Increasing scale poses additional problems for systems that have even some, if not all of the characteristics of ultra-large-scale (ULS) systems. We adopt a multi-disciplinary approach to the development, evaluation, and evolution of ULS systems. In particular, we focus on the interaction between the social and computational aspects of ULS systems and investigate how those interactions affect achievement of mission goals. Newly created dynamic mechanisms allow us to broaden our application of the theory of computational mechanism design by accounting for human incentives and uncertainty as they evolve.
We continue to enhance our laboratory proof of concept to demonstrate this. Our proof of concept involves allocating a set of unmanned aerial vehicles (UAVs) to a collection of units that require them to carry out their respective missions. Developing the proof of concept requires finding computationally efficient ways of solving the Markov decision processes that arise as part of the mechanism, using and developing resource-allocation techniques for adaptive networks, and using swarm theory to manage the set of UAVs.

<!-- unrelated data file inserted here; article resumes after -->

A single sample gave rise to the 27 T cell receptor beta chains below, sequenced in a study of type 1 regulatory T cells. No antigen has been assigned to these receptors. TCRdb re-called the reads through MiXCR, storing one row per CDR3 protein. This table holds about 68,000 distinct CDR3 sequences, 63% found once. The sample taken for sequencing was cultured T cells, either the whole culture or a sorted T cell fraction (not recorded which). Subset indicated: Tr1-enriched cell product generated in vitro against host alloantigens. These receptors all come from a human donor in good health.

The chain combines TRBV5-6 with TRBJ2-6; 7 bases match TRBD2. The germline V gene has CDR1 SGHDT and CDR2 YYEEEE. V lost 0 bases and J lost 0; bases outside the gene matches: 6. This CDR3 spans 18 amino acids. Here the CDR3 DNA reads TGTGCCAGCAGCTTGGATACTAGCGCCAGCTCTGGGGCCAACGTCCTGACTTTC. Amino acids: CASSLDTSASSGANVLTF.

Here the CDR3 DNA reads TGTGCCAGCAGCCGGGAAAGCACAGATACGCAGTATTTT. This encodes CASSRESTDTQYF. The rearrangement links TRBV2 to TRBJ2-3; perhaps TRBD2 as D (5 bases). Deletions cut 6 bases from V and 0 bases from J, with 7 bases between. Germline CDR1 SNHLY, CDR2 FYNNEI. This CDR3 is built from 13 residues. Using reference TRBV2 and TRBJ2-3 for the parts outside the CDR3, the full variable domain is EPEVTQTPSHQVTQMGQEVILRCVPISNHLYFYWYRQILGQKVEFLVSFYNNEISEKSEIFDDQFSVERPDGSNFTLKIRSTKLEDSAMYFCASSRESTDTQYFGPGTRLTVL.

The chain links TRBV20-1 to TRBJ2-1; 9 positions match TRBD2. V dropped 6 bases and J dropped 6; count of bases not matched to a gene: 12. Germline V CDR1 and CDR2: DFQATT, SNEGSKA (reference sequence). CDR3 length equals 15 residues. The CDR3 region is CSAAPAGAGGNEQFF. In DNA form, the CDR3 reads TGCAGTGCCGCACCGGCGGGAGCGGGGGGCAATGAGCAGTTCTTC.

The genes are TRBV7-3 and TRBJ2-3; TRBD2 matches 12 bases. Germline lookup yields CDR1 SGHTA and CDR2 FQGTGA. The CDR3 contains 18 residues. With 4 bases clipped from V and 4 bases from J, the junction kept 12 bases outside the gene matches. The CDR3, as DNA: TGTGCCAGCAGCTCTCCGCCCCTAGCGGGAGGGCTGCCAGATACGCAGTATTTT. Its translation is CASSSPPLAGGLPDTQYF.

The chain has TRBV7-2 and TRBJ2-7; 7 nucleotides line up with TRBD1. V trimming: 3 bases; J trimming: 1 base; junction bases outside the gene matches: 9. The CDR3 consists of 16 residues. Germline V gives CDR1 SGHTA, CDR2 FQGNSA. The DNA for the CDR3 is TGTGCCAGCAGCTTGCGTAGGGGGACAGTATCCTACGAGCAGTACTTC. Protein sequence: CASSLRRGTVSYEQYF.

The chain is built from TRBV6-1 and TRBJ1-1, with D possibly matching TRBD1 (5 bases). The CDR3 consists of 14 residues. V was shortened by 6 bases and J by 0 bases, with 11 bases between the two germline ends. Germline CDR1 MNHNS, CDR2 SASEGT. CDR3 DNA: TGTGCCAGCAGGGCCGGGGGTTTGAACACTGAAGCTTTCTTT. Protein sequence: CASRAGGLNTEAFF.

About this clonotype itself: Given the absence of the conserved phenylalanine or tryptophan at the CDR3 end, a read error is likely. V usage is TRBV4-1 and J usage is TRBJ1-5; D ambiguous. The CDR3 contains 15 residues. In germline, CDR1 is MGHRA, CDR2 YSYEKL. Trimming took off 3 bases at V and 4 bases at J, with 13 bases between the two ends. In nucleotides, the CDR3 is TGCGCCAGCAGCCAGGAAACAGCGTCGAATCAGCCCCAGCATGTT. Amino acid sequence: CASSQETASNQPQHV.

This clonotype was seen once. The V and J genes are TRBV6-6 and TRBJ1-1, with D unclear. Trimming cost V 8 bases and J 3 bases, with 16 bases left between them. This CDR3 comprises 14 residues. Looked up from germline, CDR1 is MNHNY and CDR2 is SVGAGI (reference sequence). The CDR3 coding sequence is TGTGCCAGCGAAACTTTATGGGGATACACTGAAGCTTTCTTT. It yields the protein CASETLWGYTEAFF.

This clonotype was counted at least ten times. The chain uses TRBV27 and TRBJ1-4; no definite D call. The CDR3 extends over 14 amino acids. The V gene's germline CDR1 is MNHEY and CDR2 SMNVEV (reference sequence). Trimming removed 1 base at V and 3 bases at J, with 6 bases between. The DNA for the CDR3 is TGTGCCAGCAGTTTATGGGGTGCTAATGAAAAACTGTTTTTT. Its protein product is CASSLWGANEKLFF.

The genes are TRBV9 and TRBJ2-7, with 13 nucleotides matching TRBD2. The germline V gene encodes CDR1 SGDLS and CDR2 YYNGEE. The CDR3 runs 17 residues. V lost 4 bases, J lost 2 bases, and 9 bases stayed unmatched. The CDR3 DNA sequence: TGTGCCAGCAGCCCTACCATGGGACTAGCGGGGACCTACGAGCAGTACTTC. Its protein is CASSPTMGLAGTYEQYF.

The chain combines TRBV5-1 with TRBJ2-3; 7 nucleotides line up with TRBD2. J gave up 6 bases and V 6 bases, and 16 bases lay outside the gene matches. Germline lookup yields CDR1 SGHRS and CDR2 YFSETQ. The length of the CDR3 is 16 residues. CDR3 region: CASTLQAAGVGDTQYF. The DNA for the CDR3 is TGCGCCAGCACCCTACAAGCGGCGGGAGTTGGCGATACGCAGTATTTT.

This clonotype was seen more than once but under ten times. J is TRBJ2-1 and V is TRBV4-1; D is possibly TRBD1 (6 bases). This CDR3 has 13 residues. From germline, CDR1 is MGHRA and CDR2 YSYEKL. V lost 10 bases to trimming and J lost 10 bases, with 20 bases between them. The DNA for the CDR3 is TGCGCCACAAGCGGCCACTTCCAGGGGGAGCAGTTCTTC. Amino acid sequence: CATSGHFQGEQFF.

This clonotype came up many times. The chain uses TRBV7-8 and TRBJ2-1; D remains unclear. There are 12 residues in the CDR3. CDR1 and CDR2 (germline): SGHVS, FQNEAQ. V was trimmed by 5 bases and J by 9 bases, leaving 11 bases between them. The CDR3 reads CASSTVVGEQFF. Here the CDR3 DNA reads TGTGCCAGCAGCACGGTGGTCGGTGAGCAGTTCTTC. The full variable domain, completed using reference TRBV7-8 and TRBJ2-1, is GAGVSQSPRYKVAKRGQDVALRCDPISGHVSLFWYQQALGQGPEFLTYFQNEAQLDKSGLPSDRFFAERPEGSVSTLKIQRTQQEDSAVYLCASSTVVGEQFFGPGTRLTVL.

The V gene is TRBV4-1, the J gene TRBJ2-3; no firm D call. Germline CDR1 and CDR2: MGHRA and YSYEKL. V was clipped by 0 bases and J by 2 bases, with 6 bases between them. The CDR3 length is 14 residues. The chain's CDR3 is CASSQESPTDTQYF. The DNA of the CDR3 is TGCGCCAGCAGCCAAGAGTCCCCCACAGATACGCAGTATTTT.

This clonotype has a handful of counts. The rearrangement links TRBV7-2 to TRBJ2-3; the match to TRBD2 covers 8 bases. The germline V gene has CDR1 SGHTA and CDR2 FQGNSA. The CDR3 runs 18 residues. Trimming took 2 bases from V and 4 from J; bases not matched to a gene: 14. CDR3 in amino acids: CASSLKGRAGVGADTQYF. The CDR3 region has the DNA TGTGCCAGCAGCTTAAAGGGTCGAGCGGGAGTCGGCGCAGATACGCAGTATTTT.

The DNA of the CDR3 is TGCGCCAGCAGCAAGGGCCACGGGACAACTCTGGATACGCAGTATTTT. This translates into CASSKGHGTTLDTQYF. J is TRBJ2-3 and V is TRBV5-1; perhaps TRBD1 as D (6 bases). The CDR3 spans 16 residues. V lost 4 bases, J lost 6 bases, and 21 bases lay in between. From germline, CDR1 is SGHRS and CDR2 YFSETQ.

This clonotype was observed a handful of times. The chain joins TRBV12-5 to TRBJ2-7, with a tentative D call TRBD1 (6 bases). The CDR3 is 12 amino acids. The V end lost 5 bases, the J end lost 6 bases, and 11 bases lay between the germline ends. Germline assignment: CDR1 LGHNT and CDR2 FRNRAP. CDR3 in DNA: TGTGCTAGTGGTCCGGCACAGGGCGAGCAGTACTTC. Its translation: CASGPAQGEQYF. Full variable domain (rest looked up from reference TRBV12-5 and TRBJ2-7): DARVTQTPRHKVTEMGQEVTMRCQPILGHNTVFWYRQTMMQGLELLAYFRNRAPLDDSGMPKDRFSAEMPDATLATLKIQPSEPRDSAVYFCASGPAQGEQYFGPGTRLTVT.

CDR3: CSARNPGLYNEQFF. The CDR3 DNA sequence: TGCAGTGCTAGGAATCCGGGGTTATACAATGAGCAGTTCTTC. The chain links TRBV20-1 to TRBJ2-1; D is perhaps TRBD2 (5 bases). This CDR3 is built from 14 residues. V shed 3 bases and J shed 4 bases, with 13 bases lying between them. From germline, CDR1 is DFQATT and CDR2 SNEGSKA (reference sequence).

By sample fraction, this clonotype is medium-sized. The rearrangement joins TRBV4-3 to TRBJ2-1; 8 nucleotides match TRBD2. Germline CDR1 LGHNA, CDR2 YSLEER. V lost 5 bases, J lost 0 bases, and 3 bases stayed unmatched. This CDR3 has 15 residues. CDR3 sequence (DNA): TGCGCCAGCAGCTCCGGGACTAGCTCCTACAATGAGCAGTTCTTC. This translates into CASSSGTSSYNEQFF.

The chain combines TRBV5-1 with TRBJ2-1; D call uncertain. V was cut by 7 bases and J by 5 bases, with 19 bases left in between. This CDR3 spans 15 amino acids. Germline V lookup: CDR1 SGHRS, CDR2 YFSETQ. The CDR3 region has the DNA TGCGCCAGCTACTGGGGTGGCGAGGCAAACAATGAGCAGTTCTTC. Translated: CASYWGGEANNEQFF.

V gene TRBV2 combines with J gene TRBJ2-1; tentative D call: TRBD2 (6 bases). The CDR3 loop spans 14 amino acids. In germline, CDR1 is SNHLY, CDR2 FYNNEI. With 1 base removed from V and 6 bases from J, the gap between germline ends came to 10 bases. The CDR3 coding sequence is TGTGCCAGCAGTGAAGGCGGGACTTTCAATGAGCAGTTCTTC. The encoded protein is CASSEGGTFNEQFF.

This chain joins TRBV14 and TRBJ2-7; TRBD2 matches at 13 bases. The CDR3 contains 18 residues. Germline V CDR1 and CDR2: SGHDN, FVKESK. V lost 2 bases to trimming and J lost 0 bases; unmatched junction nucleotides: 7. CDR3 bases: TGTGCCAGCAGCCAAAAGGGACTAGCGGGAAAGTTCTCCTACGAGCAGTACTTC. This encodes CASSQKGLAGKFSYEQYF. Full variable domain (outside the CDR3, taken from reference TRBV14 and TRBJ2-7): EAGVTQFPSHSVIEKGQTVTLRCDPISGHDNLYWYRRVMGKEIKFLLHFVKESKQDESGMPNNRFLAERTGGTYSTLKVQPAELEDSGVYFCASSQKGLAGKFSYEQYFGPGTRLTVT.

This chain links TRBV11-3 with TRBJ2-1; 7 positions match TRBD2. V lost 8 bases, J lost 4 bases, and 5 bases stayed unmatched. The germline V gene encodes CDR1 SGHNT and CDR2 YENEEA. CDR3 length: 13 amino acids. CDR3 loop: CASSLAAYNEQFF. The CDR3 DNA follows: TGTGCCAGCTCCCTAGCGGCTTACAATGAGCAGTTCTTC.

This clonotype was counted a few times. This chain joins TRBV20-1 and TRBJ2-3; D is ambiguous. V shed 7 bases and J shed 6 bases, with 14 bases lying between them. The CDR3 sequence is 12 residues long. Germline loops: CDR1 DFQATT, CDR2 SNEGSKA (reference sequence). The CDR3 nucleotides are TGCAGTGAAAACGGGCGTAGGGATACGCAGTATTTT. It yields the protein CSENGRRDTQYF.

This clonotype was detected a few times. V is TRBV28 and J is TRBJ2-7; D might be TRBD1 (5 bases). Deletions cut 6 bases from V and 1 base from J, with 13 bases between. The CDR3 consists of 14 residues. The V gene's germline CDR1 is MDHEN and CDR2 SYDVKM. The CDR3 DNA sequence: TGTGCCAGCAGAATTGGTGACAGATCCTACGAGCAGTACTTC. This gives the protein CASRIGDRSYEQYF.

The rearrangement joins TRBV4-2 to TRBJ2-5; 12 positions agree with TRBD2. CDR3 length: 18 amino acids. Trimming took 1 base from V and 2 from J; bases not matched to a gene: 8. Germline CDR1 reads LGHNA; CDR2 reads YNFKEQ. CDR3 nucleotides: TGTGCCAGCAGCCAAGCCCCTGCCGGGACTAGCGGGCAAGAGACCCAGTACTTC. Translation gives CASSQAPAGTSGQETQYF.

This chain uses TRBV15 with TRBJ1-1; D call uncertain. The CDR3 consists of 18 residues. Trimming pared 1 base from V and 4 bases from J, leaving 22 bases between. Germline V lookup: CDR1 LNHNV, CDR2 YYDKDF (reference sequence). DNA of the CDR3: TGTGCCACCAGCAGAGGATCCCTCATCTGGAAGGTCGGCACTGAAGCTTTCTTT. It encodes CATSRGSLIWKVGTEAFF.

ULS systems continuously evolve, not according to the dictates of a central authority, but rather in response to the aggregate influences of many forces of change. We create and analyze new architecture representations that model the dynamics of the social and computational dimensions and also develop multi-agent simulations of ULS system evolution to gain insight into the principles for how such systems evolve.
The SEI is in a unique position to do this research, having had years of experience in developing and using architecture evaluation methods.
Specific tasks under investigation this year are
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